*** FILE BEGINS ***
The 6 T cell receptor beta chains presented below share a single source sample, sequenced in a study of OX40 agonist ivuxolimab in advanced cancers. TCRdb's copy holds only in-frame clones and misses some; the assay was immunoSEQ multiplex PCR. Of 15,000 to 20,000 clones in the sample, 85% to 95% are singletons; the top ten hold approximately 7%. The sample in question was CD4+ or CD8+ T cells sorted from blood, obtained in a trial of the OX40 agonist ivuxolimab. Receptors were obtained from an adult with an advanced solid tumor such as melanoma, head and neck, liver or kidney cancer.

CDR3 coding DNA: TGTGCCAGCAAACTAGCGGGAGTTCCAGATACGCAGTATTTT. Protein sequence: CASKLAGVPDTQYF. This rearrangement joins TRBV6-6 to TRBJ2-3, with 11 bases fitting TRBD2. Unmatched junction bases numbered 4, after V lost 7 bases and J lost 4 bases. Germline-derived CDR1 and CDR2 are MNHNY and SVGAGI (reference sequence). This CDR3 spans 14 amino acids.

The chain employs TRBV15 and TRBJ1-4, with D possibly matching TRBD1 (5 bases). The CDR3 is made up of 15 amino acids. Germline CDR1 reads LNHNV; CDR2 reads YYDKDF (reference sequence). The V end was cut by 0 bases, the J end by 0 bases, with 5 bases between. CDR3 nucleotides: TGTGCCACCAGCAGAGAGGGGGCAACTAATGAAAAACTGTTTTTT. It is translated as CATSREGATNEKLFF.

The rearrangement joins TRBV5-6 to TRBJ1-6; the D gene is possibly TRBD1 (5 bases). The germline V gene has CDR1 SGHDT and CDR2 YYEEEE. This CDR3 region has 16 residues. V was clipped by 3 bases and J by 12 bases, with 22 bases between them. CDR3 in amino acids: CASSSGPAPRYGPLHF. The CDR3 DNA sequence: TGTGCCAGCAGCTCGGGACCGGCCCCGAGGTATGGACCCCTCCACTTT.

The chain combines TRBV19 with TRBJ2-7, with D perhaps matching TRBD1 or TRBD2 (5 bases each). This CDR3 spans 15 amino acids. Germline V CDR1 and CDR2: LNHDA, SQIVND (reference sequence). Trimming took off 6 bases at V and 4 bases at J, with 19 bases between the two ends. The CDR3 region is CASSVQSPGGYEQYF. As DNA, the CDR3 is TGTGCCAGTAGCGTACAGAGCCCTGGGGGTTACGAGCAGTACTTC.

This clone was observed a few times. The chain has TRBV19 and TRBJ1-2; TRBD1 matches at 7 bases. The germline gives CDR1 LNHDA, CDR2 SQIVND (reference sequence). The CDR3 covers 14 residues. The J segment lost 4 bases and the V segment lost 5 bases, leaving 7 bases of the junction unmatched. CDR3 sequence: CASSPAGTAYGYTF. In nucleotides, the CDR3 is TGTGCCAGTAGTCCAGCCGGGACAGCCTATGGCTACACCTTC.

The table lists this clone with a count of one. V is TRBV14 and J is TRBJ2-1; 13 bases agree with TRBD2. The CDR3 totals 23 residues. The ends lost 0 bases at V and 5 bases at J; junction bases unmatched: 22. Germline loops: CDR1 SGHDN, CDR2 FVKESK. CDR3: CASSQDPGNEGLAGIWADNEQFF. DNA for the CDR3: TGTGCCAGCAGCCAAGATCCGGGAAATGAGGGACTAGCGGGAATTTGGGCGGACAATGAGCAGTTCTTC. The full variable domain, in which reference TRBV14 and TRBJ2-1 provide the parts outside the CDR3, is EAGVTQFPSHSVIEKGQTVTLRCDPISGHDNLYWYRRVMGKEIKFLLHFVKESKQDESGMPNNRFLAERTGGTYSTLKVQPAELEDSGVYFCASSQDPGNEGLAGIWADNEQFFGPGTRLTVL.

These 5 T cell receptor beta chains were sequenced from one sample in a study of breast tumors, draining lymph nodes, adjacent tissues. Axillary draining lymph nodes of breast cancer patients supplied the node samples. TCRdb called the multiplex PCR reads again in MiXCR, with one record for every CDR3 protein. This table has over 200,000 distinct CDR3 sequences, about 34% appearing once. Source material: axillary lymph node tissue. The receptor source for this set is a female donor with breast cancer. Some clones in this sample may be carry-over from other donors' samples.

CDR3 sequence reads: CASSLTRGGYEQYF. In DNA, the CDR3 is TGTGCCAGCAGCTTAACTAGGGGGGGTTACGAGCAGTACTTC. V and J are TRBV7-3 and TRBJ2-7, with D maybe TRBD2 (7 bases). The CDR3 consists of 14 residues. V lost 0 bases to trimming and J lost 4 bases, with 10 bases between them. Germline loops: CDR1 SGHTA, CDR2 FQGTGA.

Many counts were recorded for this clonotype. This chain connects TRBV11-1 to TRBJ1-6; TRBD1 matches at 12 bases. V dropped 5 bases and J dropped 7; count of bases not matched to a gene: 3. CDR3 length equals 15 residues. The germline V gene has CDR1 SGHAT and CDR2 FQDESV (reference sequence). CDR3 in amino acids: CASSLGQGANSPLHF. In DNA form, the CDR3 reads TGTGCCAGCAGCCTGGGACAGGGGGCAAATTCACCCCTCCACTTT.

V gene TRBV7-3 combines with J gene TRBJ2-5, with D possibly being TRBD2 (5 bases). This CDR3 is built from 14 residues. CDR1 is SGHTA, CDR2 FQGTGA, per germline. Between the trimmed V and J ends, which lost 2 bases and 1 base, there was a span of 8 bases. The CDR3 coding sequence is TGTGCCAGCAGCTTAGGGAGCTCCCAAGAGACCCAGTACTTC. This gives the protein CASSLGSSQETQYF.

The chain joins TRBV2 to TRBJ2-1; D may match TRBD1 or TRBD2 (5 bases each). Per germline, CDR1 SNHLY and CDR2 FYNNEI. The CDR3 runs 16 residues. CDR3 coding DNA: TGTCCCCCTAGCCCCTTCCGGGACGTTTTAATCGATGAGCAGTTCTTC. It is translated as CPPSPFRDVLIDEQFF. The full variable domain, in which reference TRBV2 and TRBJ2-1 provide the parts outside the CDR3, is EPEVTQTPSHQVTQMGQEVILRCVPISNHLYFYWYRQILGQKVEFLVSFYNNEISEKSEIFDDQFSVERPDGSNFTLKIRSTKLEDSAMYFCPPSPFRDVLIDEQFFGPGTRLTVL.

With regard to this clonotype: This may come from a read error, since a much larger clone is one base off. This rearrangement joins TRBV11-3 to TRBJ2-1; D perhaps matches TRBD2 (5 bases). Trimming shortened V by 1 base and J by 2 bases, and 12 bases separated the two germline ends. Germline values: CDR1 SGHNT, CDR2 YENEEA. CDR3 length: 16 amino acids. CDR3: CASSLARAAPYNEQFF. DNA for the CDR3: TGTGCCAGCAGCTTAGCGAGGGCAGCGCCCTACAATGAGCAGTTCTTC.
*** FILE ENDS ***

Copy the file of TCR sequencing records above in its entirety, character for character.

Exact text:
The 6 T cell receptor beta chains presented below share a single source sample, sequenced in a study of OX40 agonist ivuxolimab in advanced cancers. TCRdb's copy holds only in-frame clones and misses some; the assay was immunoSEQ multiplex PCR. Of 15,000 to 20,000 clones in the sample, 85% to 95% are singletons; the top ten hold approximately 7%. The sample in question was CD4+ or CD8+ T cells sorted from blood, obtained in a trial of the OX40 agonist ivuxolimab. Receptors were obtained from an adult with an advanced solid tumor such as melanoma, head and neck, liver or kidney cancer.

CDR3 coding DNA: TGTGCCAGCAAACTAGCGGGAGTTCCAGATACGCAGTATTTT. Protein sequence: CASKLAGVPDTQYF. This rearrangement joins TRBV6-6 to TRBJ2-3, with 11 bases fitting TRBD2. Unmatched junction bases numbered 4, after V lost 7 bases and J lost 4 bases. Germline-derived CDR1 and CDR2 are MNHNY and SVGAGI (reference sequence). This CDR3 spans 14 amino acids.

The chain employs TRBV15 and TRBJ1-4, with D possibly matching TRBD1 (5 bases). The CDR3 is made up of 15 amino acids. Germline CDR1 reads LNHNV; CDR2 reads YYDKDF (reference sequence). The V end was cut by 0 bases, the J end by 0 bases, with 5 bases between. CDR3 nucleotides: TGTGCCACCAGCAGAGAGGGGGCAACTAATGAAAAACTGTTTTTT. It is translated as CATSREGATNEKLFF.

The rearrangement joins TRBV5-6 to TRBJ1-6; the D gene is possibly TRBD1 (5 bases). The germline V gene has CDR1 SGHDT and CDR2 YYEEEE. This CDR3 region has 16 residues. V was clipped by 3 bases and J by 12 bases, with 22 bases between them. CDR3 in amino acids: CASSSGPAPRYGPLHF. The CDR3 DNA sequence: TGTGCCAGCAGCTCGGGACCGGCCCCGAGGTATGGACCCCTCCACTTT.

The chain combines TRBV19 with TRBJ2-7, with D perhaps matching TRBD1 or TRBD2 (5 bases each). This CDR3 spans 15 amino acids. Germline V CDR1 and CDR2: LNHDA, SQIVND (reference sequence). Trimming took off 6 bases at V and 4 bases at J, with 19 bases between the two ends. The CDR3 region is CASSVQSPGGYEQYF. As DNA, the CDR3 is TGTGCCAGTAGCGTACAGAGCCCTGGGGGTTACGAGCAGTACTTC.

This clone was observed a few times. The chain has TRBV19 and TRBJ1-2; TRBD1 matches at 7 bases. The germline gives CDR1 LNHDA, CDR2 SQIVND (reference sequence). The CDR3 covers 14 residues. The J segment lost 4 bases and the V segment lost 5 bases, leaving 7 bases of the junction unmatched. CDR3 sequence: CASSPAGTAYGYTF. In nucleotides, the CDR3 is TGTGCCAGTAGTCCAGCCGGGACAGCCTATGGCTACACCTTC.

The table lists this clone with a count of one. V is TRBV14 and J is TRBJ2-1; 13 bases agree with TRBD2. The CDR3 totals 23 residues. The ends lost 0 bases at V and 5 bases at J; junction bases unmatched: 22. Germline loops: CDR1 SGHDN, CDR2 FVKESK. CDR3: CASSQDPGNEGLAGIWADNEQFF. DNA for the CDR3: TGTGCCAGCAGCCAAGATCCGGGAAATGAGGGACTAGCGGGAATTTGGGCGGACAATGAGCAGTTCTTC. The full variable domain, in which reference TRBV14 and TRBJ2-1 provide the parts outside the CDR3, is EAGVTQFPSHSVIEKGQTVTLRCDPISGHDNLYWYRRVMGKEIKFLLHFVKESKQDESGMPNNRFLAERTGGTYSTLKVQPAELEDSGVYFCASSQDPGNEGLAGIWADNEQFFGPGTRLTVL.

These 5 T cell receptor beta chains were sequenced from one sample in a study of breast tumors, draining lymph nodes, adjacent tissues. Axillary draining lymph nodes of breast cancer patients supplied the node samples. TCRdb called the multiplex PCR reads again in MiXCR, with one record for every CDR3 protein. This table has over 200,000 distinct CDR3 sequences, about 34% appearing once. Source material: axillary lymph node tissue. The receptor source for this set is a female donor with breast cancer. Some clones in this sample may be carry-over from other donors' samples.

CDR3 sequence reads: CASSLTRGGYEQYF. In DNA, the CDR3 is TGTGCCAGCAGCTTAACTAGGGGGGGTTACGAGCAGTACTTC. V and J are TRBV7-3 and TRBJ2-7, with D maybe TRBD2 (7 bases). The CDR3 consists of 14 residues. V lost 0 bases to trimming and J lost 4 bases, with 10 bases between them. Germline loops: CDR1 SGHTA, CDR2 FQGTGA.

Many counts were recorded for this clonotype. This chain connects TRBV11-1 to TRBJ1-6; TRBD1 matches at 12 bases. V dropped 5 bases and J dropped 7; count of bases not matched to a gene: 3. CDR3 length equals 15 residues. The germline V gene has CDR1 SGHAT and CDR2 FQDESV (reference sequence). CDR3 in amino acids: CASSLGQGANSPLHF. In DNA form, the CDR3 reads TGTGCCAGCAGCCTGGGACAGGGGGCAAATTCACCCCTCCACTTT.

V gene TRBV7-3 combines with J gene TRBJ2-5, with D possibly being TRBD2 (5 bases). This CDR3 is built from 14 residues. CDR1 is SGHTA, CDR2 FQGTGA, per germline. Between the trimmed V and J ends, which lost 2 bases and 1 base, there was a span of 8 bases. The CDR3 coding sequence is TGTGCCAGCAGCTTAGGGAGCTCCCAAGAGACCCAGTACTTC. This gives the protein CASSLGSSQETQYF.

The chain joins TRBV2 to TRBJ2-1; D may match TRBD1 or TRBD2 (5 bases each). Per germline, CDR1 SNHLY and CDR2 FYNNEI. The CDR3 runs 16 residues. CDR3 coding DNA: TGTCCCCCTAGCCCCTTCCGGGACGTTTTAATCGATGAGCAGTTCTTC. It is translated as CPPSPFRDVLIDEQFF. The full variable domain, in which reference TRBV2 and TRBJ2-1 provide the parts outside the CDR3, is EPEVTQTPSHQVTQMGQEVILRCVPISNHLYFYWYRQILGQKVEFLVSFYNNEISEKSEIFDDQFSVERPDGSNFTLKIRSTKLEDSAMYFCPPSPFRDVLIDEQFFGPGTRLTVL.

With regard to this clonotype: This may come from a read error, since a much larger clone is one base off. This rearrangement joins TRBV11-3 to TRBJ2-1; D perhaps matches TRBD2 (5 bases). Trimming shortened V by 1 base and J by 2 bases, and 12 bases separated the two germline ends. Germline values: CDR1 SGHNT, CDR2 YENEEA. CDR3 length: 16 amino acids. CDR3: CASSLARAAPYNEQFF. DNA for the CDR3: TGTGCCAGCAGCTTAGCGAGGGCAGCGCCCTACAATGAGCAGTTCTTC.